Now let’s take a look at the medium-depth world…
- MEDIUM-DEPTH WOOD CABINETS (give or take) love wood flooring that’s similar in depth or a tone darker or lighter – contrast should be relatively low.
- MEDIUM-DEPTH WOOD FLOORS, your cabinets could be the same depth or a tone or two darker.
Look at how happy these wood cabinets are with the wood floor…
While the backsplash might not be long for this world, the warm quartzite countertop is amazeballs.
In my ideal world, this floor would be a tone or so darker and have a bit more orange in it.
This next example is awesome as it shows quite clearly a wood island and wood floor with the same undertones – notice the shift in the grain pattern from busy to quiet…
This depth is between light and medium – Benjamin Moore White Dove walls.
And lastly, lighter-toned wood cabinets and flooring…
- LIGHT WOOD CABINETS love light wood flooring or floors that are a tone darker. Avoid high-contrast combos.
- LIGHT WOOD FLOORS love light wood cabinets or cabinets. It’s not ideal to have much contrast between light wood cabinets and wood flooring. However, in the odd modern/contemporary home dark cabinets and light wood floors can look good.
There’s a reasonable degree of contrast between the wood floors in this open-concept home and the wood stain of the TV cabinet…
Sherwin Williams Repose Gray
Why do they work so well together? They both share a violet undertone (the cabinet is violet-pink, the floor is heavier on the pink and lighter on the violet).
I also love the degree of CONTRAST. I might not love it as much if it was kitchen cabinets (personally, as I don’t generally love high-contrast wood combos), but being a smaller piece, it looks wicked good.
This next kitchen is in a gorgeous, mountain-style home, tucked away in the trees. While the floor is a touch more pink, the overall combo works great (I’m just being picky for the sake of teaching)…
Next up, the new light wood floor in this kitchen is too light and not orange enough for the original cabinets. But this was on purpose as the owner was painting the cabinets anyway, so she chose a flooring she loves!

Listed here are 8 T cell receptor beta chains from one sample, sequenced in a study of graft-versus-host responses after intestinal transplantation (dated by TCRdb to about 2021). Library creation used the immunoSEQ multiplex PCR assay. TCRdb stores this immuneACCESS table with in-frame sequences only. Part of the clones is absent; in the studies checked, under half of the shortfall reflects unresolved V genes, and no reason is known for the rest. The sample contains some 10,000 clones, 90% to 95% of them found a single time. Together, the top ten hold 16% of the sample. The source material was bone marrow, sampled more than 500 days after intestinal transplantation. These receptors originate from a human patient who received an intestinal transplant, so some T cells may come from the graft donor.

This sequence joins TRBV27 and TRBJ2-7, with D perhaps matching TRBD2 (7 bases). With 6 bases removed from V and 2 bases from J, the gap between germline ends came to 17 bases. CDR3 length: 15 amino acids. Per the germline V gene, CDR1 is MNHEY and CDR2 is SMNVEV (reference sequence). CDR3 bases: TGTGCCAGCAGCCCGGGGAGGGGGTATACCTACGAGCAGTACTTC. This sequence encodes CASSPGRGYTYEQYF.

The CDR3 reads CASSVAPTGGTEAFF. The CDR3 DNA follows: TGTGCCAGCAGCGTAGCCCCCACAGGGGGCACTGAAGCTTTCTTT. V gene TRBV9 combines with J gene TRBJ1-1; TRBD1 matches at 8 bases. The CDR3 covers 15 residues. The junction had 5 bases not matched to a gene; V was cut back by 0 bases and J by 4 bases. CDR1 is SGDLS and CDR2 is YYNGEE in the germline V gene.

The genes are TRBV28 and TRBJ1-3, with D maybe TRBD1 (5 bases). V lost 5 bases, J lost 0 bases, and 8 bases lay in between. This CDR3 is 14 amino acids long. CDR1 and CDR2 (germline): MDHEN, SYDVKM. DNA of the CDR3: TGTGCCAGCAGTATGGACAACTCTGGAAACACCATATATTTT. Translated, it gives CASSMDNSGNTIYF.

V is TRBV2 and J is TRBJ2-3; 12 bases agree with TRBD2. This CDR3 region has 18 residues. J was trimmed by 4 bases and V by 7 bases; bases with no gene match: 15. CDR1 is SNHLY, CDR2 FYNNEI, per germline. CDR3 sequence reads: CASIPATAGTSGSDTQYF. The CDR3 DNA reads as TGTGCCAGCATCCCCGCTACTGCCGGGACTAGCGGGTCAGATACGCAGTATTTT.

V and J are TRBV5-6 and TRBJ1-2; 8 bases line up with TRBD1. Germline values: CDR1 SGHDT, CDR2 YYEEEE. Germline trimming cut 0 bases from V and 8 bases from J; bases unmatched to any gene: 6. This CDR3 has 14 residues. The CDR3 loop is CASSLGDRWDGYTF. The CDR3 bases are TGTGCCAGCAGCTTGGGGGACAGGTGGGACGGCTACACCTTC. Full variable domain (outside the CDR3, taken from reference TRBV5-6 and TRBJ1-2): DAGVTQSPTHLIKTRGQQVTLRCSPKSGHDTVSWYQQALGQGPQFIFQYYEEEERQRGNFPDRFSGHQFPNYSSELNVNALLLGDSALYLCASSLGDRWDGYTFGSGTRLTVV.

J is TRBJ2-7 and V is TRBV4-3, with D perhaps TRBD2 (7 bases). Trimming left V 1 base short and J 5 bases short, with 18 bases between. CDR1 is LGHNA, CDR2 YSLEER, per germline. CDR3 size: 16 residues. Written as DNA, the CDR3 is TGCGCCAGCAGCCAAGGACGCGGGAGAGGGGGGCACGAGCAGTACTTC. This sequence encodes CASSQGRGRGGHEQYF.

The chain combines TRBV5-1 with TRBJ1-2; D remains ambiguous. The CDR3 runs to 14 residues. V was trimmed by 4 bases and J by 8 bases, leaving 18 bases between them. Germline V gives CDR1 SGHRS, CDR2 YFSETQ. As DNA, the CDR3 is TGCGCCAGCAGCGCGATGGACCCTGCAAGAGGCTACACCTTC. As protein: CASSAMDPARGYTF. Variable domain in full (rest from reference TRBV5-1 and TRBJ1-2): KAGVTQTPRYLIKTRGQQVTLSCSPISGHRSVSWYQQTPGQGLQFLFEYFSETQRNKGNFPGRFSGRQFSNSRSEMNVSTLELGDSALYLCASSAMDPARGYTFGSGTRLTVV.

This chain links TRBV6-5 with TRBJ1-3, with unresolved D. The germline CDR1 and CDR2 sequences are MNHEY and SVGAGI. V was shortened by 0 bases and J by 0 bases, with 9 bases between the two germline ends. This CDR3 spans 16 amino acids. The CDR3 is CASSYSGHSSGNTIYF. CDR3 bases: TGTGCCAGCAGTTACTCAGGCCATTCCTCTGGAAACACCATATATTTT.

2. CAN I HAVE TWO DIFFERENT WOOD FLOORS NEXT TO EACH OTHER?
You can but you really shouldn’t. I know it’s not what you want to hear, especially if you’re trying to replace your carpet, vinyl, or tile, and want to butt a new wood floor up to an existing one.
There’s no world in which two different wood floors look good in adjoining rooms.
- Can you coordinate them to look ‘as good as they possibly can?‘ Absolutely, but it’s still not great.
- Is it better to get as CLOSE as possible than to do something drastically different? YES, contrast will not be your friend (nor will I) when coordinating wood flooring.
3. CAN I USE WOOD FLOOR AND LVT OR LVP IN THE SAME HOME?
Luxury Vinyl Plank flooring is a popular trend for the realistic look and ease of installation. However, you can feel the difference when you’re walking, and when butted up to real wood, you can see the difference (not just in the look, but in height – unless you build up your subfloor).
I’m here to help you make the right choices, not to tell you what you want to hear (if it is what you want to hear, it’s only because you’re doing the right thing).
I would rather see Luxury Vinyl Tile (LVT), so a tile look, not a wood look when it comes to coordinating with wood floors. Even carpet is better than bumping LVP and wood floor up to each other.
This comes up a lot in bedrooms or hallways where there’s wood floor and the owner wants to install LVP in the bathroom. Hardest no…ever.
Sherwin Williams Light French Gray
These wood floors (above and below) don’t want to be partnered up with a real wood floor.
Are there any exceptions? You bet your booty there are.
- If you have a wood floor on your main floor and want vinyl/LVP/LVT on a bottom or top floor, YES, as long as the two floors are separated with carpeted stairs.
- There’s the odd exception to the previous point. For example, let’s say you have a wood floor on one level, wooden stairs, and you’re going down to a family room that you want a wood-look/LVP product in. If you match these products PERFECTLY in grain, stain, and size, then yes, you can have them together. However, I wouldn’t do this on a staircase that attaches to a foyer as the shift from real wood to faux wood will be right in your eyeball when you walk in the door – and these areas are often more well-lit.